After a written question to Ministers by Jane Stevenson MP, the government confirmed on 7.6.21 that the Divorce, Dissolution and Separation Act 2020, which will allow married couples to divorce without assigning blame, will come into force on 6th April 2022.
The question was simple;
To ask the Secretary of State for Justice, what progress he has made on implementing the provisions of the Divorce, Dissolution and Separation Act 2020; and if he will make a statement.
The Answer from Chris Philp MP was a little longer;
“The Act provides for the biggest reform of divorce law in fifty years and will reduce conflict between couples legally ending a marriage or civil partnership. At Commons Third Reading of the Bill the Lord Chancellor explained the need to allow time for careful implementation and that, at that early stage, the Government was working towards an indicative timetable of autumn 2021. This was an ambitious timetable.
Following Royal Assent on 25 June 2020, the Ministry of Justice has worked closely with the Family Procedure Rule Committee to identify the significant changes needed to Family Procedure Rules and supporting practice directions, and to devise some key new procedures. Those procedural changes are critical as they will shape amendments to family court forms, the online digital divorce service, and information on gov.uk. The Family Procedure Rule Committee has now consulted on draft rule amendments and is working to finalise these rules post consultation.
In parallel, officials have begun work to identify, design and build the necessary amendments to court forms and, importantly, amend the new online digital divorce service while the procedural rules themselves are being finalised. This work includes consideration of commitments made during the passage of the Act through parliament to improve the information and signposting for couples when they navigate the legal process of divorce, dissolution or separation.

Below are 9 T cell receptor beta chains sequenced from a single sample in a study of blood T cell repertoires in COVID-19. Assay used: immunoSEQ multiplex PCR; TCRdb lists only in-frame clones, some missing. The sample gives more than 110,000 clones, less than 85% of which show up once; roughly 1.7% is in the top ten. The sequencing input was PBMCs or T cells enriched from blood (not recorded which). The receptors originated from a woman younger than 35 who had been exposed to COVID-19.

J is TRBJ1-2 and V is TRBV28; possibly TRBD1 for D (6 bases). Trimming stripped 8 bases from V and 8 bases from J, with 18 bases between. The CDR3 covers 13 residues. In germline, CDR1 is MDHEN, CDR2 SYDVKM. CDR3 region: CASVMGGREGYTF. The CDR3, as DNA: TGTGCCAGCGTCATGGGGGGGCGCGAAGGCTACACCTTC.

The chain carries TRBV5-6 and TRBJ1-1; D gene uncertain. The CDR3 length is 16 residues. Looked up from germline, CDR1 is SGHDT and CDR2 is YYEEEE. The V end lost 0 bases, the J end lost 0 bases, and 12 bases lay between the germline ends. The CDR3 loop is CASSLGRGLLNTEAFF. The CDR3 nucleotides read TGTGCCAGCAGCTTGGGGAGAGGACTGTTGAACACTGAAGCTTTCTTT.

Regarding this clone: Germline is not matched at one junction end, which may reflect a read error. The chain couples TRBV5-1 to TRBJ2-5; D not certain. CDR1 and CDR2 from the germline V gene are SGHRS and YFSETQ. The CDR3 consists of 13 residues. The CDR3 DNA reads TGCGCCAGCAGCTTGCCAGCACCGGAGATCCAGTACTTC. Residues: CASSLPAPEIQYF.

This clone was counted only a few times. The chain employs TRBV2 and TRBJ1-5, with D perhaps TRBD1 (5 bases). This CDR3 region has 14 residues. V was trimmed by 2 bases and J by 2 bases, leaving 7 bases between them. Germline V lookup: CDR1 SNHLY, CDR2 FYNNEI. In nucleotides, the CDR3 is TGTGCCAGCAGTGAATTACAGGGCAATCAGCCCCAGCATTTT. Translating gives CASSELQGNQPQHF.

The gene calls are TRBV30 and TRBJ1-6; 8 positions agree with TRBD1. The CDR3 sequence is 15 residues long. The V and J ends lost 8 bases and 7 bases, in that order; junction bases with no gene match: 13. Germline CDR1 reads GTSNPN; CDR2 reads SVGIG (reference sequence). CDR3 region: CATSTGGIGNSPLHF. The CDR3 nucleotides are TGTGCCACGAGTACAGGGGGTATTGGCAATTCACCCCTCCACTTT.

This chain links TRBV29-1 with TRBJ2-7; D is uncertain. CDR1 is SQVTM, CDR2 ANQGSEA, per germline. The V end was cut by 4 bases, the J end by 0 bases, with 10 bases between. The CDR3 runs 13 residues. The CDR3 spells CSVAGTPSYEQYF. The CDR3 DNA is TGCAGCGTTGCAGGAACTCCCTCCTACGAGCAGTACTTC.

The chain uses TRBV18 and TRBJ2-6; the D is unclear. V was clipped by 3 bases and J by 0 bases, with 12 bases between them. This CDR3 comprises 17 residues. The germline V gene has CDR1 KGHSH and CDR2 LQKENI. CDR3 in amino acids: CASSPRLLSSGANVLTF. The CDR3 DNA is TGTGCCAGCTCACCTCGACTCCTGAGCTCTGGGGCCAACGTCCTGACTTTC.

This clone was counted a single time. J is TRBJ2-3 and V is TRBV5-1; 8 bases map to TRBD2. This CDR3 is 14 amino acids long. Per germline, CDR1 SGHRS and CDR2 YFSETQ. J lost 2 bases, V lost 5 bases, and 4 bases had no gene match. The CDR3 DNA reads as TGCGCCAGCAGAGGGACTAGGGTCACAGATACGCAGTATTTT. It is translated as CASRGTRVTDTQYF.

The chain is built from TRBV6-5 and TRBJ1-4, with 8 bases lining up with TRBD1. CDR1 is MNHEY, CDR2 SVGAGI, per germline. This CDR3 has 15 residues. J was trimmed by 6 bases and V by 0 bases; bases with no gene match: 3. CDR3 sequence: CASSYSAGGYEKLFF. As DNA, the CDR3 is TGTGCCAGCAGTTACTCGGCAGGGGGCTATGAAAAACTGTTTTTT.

The Ministry of Justice is committed to ensuring that the amended digital service allows for a smooth transition from the existing service which has reformed the way divorce is administered in the courts and improved the service received by divorcing couples at a traumatic point in their lives. Following detailed design work, it is now clear that these amendments, along with the full and rigorous testing of the new system ahead of implementation, will not conclude before the end of the year.
The Government recognises the need for clarity on when these important reforms will come into force. This will now be on the common commencement date of 6 April 2022. While this delay is unfortunate it is essential that we take the time to get this right. The new divorce process will work to reduce conflict, which is especially damaging for children, and will reflect work the Government are undertaking through the Reducing Parental Conflict programme. That programme will build the evidence on what works to reduce harmful levels of parental conflict below the threshold of domestic abuse, working with local areas to help them embed support in their local services for families. We will also use this opportunity to strengthen signposting to family mediation as a means to resolve arrangements for children and the division of assets on divorce.”
Please click through to our earlier article on whether it is right for you to wait for the changes to petition (or apply as it will be called) for divorce and call our family team to discuss any queries you have following this article
Richard Busby 08.06.21